Saturday, November 17, 2007

What is forgiveness? IV

(iv) Not fairness, but grace
Forgiveness is not fair. It is grace, a gift. It is not limited to "three strikes and you’re out" (or even seven, as Peter discovered: Matthew 18.21-22). It is not conditional: "I’ll forgive when he says sorry". It is a freely given gift, an unmerited cancelling of debt. Of course, like any other gift, forgiveness can be refused. Just as an offered present can be left unopened or returned, forgiveness can be rejected. We can’t force someone to accept such a present; we can only offer it generously.

So it is not that I forgive those whom I think are worth it, or who might be able to make it up to me somehow. No, we are to forgive as God in Christ has forgiven us: completely, repeatedly, freely.

But we often think we'd prefer things to be fair. Wrong has been done; and so we stand on our rights and make demands. A world where everyone gets what they deserve is predictable and feels just. However, such an approach misses the bigger picture:

“If on the bottom line of our lives lies the principle that we should get what we deserve, whether good or ill, forgiveness will sit uncomfortably with us. To forgive is to give people more than their due, it’s to release them from the debt they have incurred, and that’s bound to mess up the books.

For a Christian, however, a bottom-line principle can never be that we should get what we deserve. Our very existence is God’s gift. Our redemption from the snares of sin is God’s gift. Both are undeserved, and neither could have been deserved. From start to finish, we are always given free of charge and given more than our due. Therefore it is only fitting that we give others more than they are due.”

- Miroslav Volf, Free of Charge, 203.

Volf is pointing out that we are called to forgive as forgiven people ourselves. We are not giving anything more than has been given to us. We are first recipients of forgiveness from God. This is the point of Jesus’ parable of the unforgiving servant that follow's Peter's question in Matthew 18. A servant is forgiven millions of dollars worth of debt and yet refuses to cancel a debt of a few thousand dollars. We shake our heads because he just hasn’t got it.

To whom do you need to show grace, not fairness?
Eight points if you can guess the Sydney beach.
Series: I; II; III; IV; V.

27 comments:

David Entwistle said...

Hi Byron,
Another great series - thanks.
I notice you've labeled this post "justice". Do you think that forgiveness is a form of justice? Or does it negate justice?
Thanks again
David

byron smith said...

David - in my sermon I spoke about 'justice' and 'fairness' interchangibly, but when I came to post about it, I realised I had been sloppy in doing so and started to think about the very issue you have raised. The relationship between justice and forgiveness seems complex. In short, I wonder whether forgiveness both negates and completes justice, though wanted to think more about it before I posted on it. So I re-wrote the post removing all references to justice (changing them all to 'fairness', which is often used as a synonym of justice, though has different connotations). However, I forgot to remove 'justice' as a tag (until now). Thanks for catching me out! :-)

Michael Canaris said...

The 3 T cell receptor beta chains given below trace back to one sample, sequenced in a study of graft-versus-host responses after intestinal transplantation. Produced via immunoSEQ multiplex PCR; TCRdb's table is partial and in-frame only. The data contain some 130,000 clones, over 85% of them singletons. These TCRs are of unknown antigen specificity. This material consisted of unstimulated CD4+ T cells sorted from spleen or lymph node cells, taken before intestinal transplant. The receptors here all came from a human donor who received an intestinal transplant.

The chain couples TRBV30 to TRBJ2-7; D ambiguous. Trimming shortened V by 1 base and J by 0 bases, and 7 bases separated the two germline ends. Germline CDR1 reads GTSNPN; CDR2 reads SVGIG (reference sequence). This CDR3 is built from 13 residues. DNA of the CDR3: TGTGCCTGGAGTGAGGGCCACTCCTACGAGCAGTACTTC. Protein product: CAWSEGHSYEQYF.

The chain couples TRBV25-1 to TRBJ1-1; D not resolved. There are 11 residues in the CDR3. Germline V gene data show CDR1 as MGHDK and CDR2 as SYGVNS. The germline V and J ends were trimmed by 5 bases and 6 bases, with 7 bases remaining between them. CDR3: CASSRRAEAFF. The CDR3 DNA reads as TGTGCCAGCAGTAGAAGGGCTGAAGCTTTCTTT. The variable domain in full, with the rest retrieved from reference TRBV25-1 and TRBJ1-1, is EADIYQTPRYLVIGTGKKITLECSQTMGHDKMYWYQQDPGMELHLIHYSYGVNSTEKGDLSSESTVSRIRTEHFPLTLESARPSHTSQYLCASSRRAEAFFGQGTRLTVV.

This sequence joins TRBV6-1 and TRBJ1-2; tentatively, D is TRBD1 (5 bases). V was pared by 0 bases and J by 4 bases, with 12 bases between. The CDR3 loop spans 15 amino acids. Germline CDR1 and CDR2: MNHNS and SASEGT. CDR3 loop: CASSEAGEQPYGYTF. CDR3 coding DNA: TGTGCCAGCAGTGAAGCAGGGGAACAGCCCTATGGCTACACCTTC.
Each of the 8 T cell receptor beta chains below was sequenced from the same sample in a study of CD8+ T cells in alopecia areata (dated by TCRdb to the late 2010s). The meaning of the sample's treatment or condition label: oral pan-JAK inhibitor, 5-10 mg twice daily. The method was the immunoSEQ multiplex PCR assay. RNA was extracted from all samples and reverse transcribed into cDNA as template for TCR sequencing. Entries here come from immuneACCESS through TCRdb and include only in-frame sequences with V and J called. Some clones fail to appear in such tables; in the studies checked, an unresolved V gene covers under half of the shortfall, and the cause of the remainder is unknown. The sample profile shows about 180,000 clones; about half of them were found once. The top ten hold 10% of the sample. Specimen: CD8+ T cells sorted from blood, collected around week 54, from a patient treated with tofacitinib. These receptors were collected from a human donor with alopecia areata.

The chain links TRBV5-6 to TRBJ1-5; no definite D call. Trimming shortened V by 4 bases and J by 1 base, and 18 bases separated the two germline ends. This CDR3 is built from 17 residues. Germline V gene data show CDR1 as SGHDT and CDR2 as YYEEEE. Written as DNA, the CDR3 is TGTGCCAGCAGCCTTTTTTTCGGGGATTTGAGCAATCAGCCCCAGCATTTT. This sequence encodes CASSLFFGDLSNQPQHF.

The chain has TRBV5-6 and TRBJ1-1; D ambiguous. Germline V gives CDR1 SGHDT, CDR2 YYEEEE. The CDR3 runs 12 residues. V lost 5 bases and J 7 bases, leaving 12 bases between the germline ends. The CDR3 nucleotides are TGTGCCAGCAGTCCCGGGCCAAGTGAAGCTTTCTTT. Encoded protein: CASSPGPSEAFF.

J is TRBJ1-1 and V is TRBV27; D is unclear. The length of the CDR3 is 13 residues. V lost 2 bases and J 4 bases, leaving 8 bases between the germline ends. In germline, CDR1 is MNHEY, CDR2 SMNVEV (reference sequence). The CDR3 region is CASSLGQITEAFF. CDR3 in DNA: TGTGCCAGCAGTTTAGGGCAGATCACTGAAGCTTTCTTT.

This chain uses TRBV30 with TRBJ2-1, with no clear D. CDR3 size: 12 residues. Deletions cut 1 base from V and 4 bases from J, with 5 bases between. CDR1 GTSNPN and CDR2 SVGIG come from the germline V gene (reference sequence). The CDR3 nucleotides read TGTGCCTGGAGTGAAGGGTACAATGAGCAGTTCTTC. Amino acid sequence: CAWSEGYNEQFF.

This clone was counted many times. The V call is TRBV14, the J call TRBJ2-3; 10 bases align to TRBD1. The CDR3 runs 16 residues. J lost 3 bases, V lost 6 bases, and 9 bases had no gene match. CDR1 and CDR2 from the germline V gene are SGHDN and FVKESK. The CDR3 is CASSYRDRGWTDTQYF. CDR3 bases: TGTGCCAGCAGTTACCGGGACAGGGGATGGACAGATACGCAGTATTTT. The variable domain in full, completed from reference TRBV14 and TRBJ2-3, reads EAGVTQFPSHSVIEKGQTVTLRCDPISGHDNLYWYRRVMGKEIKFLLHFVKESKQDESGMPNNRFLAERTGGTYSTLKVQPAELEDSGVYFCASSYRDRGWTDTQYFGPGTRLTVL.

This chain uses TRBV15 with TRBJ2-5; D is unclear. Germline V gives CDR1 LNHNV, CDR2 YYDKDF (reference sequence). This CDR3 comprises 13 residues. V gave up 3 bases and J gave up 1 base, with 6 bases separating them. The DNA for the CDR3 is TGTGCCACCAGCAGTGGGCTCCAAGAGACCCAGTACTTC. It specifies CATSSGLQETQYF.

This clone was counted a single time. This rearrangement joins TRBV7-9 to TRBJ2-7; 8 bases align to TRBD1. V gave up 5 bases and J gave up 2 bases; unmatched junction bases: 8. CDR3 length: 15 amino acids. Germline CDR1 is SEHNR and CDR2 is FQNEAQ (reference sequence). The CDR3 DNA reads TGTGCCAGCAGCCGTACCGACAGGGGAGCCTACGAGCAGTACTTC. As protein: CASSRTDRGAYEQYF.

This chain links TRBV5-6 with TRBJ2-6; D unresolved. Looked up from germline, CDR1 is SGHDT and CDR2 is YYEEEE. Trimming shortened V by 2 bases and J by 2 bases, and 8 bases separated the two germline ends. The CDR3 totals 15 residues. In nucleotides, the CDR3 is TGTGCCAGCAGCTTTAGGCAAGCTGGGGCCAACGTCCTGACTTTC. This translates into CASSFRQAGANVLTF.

Clifton Gardens, going by the foliage and pier?

N.B. That reminds me: I haven't been there for quite a few years; when in Mosman, I mostly go to Sirius Cove and occasionally Balmoral.

byron smith said...

Sorry Michael, not Clifton Gardens.

Moffitt the Prophet said...

Hi Byron, is it Clovelly Beach?

byron smith said...

Not Clovelly.

Moffitt the Prophet said...

Newport Beach...(no idea)

byron smith said...

No. Though I guess there are a finite number of Sydney beaches...

Moffitt the Prophet said...

Is this Gordon Bay?

byron smith said...

No.

Moffitt the Prophet said...

Tamarama Beach?

byron smith said...

Nup.

Moffitt the Prophet said...

Shelly Beach?

byron smith said...

No, though I might just link to the discussion here, which may or may not be useful.

Anthony Douglas said...

Yep, that may or may not be useful. But on the off chance it is, I'll make an inspired guess at La Perouse.

byron smith said...

Ah, nice guess! But no, I said it was the discussion, not the picture (or even the post) that was relevant.

Jonathan said...

Double Bay?

byron smith said...

Not Double Bay.

Moffitt the Prophet said...

Is it a beach close to Pittwater?

byron smith said...

Depends what you mean by "close". If you mean "on Pittwater", then no. If you mean "on the same side of the harbour as Pittwater" then yes.

Moffitt the Prophet said...

The beach at Taylor's Bay?

byron smith said...

Nope.

byron smith said...

It's a major and well-known beach, not a tiny patch of sand claiming to be one.

Anthony Douglas said...

Well, I think I've figured out the relevance of your hint - it's a beach you went to when you were a kid, so there's some nostalgia for you.

I also have up my sleeve an idea of where you were living at the time...

So I'll now guess: Balmoral. It's where we always went when I was a kid.

byron smith said...

Not Balmoral. I had never been to this beach before I took this photo last year. For eight points, I think this post has generated the most guesses. There are only so many Sydney beaches with a pier/wharf/jetty.

Anthony Douglas said...

It would seem that Google has let me down, for I can find no other Sydney beach on the north side with a jetty. Unless, of course, Sydney is defined very broadly indeed...

Matthew Moffitt said...

Clontarf??